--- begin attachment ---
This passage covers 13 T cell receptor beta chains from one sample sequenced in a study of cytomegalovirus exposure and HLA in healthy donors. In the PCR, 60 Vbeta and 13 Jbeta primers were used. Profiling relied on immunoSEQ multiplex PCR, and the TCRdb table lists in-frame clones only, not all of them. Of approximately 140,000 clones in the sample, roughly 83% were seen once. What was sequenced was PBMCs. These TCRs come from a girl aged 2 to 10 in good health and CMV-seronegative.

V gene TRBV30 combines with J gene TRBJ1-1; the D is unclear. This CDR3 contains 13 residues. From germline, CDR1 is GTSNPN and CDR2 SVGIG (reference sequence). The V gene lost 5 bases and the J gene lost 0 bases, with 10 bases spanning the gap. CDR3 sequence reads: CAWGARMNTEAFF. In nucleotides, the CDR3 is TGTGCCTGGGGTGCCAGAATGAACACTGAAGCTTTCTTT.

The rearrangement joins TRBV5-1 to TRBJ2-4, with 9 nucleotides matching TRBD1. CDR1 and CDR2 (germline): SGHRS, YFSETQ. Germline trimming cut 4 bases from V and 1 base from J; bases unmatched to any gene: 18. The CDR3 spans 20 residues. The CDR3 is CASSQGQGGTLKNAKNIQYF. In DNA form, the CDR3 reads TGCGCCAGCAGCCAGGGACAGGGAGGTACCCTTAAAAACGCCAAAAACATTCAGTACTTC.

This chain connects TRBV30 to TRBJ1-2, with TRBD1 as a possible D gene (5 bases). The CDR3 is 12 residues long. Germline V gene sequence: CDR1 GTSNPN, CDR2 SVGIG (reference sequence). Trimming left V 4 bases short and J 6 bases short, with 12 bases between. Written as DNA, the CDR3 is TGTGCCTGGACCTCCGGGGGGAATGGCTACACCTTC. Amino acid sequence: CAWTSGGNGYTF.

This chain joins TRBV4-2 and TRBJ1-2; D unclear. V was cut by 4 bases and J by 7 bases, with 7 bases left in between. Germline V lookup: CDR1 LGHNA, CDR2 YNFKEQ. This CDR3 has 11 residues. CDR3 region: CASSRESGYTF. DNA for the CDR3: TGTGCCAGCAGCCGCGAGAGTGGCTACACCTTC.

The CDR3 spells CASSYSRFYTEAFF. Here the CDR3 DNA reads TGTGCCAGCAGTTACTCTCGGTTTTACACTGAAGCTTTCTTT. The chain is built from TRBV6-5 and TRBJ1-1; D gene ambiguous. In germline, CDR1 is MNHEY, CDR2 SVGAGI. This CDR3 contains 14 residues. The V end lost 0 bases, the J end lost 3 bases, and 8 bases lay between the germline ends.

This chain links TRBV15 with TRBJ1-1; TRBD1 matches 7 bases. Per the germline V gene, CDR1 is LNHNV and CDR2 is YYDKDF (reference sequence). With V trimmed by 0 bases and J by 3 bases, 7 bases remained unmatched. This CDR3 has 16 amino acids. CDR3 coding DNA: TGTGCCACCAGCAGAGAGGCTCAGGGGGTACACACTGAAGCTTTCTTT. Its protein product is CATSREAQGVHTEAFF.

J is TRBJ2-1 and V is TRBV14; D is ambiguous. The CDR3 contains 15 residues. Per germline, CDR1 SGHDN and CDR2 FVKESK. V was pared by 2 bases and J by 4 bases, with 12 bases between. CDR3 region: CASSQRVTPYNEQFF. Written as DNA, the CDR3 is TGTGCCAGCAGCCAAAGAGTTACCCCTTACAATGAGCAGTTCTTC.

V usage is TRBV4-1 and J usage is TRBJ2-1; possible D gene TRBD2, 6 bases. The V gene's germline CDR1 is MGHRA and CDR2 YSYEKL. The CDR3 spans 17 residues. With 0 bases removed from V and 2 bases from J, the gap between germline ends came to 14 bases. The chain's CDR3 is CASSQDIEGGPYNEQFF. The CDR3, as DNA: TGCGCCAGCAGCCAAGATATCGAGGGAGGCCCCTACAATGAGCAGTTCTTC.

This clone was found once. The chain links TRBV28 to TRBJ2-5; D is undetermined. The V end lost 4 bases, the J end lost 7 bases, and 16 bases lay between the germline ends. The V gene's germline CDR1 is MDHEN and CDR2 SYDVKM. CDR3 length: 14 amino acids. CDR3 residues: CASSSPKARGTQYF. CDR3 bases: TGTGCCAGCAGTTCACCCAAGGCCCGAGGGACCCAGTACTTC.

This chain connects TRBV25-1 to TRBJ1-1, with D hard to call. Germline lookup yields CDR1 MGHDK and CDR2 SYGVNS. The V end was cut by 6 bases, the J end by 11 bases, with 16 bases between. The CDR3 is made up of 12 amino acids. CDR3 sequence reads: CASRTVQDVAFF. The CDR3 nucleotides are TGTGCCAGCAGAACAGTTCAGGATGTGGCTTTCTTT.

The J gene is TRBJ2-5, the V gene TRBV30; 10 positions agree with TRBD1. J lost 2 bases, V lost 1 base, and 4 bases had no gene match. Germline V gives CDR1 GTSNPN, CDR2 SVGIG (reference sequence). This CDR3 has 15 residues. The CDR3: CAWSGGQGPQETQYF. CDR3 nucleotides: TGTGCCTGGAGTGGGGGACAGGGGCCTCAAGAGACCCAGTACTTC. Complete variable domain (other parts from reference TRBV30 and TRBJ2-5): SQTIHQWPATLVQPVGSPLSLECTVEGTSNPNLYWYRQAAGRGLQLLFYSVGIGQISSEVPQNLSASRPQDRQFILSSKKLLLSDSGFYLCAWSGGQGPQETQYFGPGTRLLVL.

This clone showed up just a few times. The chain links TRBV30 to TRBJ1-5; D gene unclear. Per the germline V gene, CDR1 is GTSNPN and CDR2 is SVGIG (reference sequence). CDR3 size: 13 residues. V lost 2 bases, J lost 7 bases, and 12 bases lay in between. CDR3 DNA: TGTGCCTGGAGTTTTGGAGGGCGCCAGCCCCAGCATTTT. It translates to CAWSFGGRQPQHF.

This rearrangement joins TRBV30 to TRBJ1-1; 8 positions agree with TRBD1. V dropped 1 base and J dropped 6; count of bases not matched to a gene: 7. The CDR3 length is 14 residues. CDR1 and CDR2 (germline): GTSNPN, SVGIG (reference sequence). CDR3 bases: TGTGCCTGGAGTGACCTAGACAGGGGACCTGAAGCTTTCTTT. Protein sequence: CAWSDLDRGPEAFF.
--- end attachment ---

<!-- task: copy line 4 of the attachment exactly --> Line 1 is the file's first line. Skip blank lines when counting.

This chain connects TRBV30 to TRBJ1-2, with TRBD1 as a possible D gene (5 bases). The CDR3 is 12 residues long. Germline V gene sequence: CDR1 GTSNPN, CDR2 SVGIG (reference sequence). Trimming left V 4 bases short and J 6 bases short, with 12 bases between. Written as DNA, the CDR3 is TGTGCCTGGACCTCCGGGGGGAATGGCTACACCTTC. Amino acid sequence: CAWTSGGNGYTF.